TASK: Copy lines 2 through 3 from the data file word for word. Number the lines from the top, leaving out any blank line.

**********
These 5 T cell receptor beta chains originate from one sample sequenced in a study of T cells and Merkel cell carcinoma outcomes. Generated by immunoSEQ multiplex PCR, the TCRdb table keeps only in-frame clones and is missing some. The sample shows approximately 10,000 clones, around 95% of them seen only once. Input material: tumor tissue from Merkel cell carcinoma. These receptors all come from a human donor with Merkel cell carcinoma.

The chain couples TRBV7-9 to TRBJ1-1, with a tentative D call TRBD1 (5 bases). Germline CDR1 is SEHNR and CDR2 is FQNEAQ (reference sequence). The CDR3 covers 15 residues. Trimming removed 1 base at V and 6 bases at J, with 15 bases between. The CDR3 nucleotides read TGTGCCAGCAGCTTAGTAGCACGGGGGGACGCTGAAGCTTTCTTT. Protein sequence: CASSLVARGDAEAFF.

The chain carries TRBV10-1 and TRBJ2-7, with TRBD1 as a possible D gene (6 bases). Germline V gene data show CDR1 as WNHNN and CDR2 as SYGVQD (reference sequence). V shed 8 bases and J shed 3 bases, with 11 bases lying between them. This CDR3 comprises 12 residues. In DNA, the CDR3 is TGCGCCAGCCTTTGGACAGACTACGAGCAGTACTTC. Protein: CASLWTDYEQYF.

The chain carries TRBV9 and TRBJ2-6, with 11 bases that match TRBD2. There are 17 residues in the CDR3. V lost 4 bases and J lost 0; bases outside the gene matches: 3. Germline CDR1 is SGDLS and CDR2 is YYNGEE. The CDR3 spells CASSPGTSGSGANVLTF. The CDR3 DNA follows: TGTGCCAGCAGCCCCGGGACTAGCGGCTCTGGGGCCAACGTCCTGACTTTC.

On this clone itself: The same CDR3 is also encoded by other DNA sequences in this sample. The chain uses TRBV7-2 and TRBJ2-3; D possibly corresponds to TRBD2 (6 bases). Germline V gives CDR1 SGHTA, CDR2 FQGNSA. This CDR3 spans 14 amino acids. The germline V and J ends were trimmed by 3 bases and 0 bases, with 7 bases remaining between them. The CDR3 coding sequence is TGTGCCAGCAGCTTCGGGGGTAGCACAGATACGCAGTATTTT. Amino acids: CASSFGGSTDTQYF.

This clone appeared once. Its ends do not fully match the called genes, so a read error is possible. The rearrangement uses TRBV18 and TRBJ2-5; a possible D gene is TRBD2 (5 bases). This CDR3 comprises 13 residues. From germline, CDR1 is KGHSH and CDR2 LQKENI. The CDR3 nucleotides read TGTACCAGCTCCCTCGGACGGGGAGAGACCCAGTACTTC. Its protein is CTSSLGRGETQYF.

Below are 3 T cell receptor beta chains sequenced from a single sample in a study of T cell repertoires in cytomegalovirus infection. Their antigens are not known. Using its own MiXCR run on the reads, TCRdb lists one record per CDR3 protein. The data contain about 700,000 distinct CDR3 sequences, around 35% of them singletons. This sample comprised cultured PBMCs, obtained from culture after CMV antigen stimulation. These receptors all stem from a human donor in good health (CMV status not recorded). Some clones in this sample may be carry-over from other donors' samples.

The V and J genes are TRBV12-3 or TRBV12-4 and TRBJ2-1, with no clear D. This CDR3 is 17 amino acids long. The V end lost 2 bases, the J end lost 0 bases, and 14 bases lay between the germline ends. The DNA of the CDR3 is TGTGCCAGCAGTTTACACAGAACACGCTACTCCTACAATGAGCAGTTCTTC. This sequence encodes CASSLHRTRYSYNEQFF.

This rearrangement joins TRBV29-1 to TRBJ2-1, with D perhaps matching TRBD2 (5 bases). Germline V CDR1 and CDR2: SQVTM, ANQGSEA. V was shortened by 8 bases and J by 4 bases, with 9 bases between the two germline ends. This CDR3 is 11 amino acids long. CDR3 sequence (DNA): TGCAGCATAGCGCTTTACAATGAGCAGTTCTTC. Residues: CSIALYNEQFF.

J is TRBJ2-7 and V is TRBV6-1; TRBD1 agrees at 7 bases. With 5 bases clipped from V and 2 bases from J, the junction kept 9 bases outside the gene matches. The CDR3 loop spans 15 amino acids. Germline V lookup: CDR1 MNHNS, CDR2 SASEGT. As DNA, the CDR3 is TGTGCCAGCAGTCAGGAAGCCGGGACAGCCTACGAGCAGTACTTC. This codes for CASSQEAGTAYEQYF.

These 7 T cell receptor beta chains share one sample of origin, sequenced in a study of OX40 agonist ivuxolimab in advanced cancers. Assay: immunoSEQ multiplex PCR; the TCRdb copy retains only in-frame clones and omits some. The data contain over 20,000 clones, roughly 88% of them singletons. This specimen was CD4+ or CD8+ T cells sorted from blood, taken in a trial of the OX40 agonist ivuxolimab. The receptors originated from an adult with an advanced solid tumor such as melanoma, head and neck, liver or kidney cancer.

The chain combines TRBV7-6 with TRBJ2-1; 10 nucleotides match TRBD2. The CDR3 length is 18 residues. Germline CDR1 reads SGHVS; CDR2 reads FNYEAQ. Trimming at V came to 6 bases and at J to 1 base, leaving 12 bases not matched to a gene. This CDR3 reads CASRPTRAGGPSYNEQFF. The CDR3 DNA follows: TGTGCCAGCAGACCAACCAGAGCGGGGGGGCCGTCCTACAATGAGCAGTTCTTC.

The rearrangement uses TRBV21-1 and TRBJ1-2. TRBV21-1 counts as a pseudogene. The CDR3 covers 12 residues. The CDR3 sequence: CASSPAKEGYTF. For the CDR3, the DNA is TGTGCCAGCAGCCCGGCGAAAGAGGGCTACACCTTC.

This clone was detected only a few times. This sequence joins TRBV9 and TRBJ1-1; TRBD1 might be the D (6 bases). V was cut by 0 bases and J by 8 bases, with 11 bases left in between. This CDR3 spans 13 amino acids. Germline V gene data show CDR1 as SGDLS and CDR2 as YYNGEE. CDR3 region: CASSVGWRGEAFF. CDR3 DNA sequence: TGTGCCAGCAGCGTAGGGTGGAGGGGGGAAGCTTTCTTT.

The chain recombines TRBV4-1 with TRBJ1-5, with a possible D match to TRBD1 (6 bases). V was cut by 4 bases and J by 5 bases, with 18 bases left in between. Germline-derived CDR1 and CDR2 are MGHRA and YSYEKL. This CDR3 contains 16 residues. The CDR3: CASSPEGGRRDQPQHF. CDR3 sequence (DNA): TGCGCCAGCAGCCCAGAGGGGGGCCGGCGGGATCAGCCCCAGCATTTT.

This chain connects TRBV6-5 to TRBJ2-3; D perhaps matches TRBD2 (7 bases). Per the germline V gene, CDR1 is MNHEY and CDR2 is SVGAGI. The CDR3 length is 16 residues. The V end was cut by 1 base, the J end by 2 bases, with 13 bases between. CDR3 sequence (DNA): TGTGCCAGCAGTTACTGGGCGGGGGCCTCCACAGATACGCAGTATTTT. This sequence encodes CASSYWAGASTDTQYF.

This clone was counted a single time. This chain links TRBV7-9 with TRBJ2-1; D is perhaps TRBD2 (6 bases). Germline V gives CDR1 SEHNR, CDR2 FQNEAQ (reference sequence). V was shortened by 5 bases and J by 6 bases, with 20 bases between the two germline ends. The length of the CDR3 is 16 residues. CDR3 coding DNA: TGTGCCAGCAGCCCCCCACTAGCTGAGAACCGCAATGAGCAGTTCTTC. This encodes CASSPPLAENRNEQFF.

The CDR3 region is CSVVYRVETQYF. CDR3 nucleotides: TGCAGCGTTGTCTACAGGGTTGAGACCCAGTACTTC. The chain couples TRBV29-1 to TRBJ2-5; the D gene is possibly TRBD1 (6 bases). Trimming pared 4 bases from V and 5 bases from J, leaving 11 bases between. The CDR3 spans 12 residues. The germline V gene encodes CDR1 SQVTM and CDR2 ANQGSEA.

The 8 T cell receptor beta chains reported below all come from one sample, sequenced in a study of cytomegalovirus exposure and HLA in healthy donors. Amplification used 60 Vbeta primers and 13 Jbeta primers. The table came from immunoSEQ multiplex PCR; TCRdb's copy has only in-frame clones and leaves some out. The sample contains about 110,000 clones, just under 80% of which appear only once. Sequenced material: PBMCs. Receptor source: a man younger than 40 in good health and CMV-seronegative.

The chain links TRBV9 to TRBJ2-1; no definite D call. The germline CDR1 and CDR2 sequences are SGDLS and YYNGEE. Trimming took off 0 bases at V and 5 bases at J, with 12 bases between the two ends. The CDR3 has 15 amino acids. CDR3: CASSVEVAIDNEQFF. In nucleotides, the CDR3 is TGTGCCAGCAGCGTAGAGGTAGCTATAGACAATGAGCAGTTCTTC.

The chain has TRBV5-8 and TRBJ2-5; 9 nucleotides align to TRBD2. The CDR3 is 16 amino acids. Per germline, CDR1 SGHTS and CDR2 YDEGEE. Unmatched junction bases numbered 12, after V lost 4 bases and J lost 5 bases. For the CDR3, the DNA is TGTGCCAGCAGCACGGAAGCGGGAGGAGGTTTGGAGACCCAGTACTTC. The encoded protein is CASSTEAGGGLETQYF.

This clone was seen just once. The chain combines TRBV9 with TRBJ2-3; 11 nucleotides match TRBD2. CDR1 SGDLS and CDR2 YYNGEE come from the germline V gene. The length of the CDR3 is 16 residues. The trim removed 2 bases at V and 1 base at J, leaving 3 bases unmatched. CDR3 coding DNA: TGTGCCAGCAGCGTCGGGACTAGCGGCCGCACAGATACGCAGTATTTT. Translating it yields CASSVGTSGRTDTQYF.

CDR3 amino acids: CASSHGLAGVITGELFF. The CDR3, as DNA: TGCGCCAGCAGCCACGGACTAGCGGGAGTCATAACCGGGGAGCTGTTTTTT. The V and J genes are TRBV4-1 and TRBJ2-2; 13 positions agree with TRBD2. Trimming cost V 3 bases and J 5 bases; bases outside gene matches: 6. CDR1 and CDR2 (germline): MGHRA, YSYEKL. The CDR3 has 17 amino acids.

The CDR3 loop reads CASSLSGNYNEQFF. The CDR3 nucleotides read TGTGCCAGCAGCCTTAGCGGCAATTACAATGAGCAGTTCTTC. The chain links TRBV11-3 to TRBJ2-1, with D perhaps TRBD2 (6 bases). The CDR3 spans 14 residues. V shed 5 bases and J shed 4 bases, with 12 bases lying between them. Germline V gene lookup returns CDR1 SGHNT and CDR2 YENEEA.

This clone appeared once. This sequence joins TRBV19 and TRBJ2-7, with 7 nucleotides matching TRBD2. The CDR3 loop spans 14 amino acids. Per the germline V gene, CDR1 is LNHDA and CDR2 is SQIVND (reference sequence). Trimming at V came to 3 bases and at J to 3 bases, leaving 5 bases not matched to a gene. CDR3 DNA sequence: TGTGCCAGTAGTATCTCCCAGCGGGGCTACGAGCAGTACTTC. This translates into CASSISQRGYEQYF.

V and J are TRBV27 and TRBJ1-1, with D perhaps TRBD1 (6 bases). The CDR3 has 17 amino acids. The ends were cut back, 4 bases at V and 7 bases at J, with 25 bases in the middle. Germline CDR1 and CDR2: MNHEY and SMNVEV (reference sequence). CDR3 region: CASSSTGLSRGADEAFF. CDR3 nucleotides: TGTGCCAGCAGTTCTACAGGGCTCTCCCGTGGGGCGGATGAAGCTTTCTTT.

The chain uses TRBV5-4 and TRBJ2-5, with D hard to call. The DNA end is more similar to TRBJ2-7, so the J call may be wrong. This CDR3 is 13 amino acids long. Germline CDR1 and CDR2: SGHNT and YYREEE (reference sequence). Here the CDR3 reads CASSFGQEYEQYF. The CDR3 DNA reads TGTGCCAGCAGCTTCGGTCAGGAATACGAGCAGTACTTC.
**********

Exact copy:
The chain couples TRBV7-9 to TRBJ1-1, with a tentative D call TRBD1 (5 bases). Germline CDR1 is SEHNR and CDR2 is FQNEAQ (reference sequence). The CDR3 covers 15 residues. Trimming removed 1 base at V and 6 bases at J, with 15 bases between. The CDR3 nucleotides read TGTGCCAGCAGCTTAGTAGCACGGGGGGACGCTGAAGCTTTCTTT. Protein sequence: CASSLVARGDAEAFF.

The chain carries TRBV10-1 and TRBJ2-7, with TRBD1 as a possible D gene (6 bases). Germline V gene data show CDR1 as WNHNN and CDR2 as SYGVQD (reference sequence). V shed 8 bases and J shed 3 bases, with 11 bases lying between them. This CDR3 comprises 12 residues. In DNA, the CDR3 is TGCGCCAGCCTTTGGACAGACTACGAGCAGTACTTC. Protein: CASLWTDYEQYF.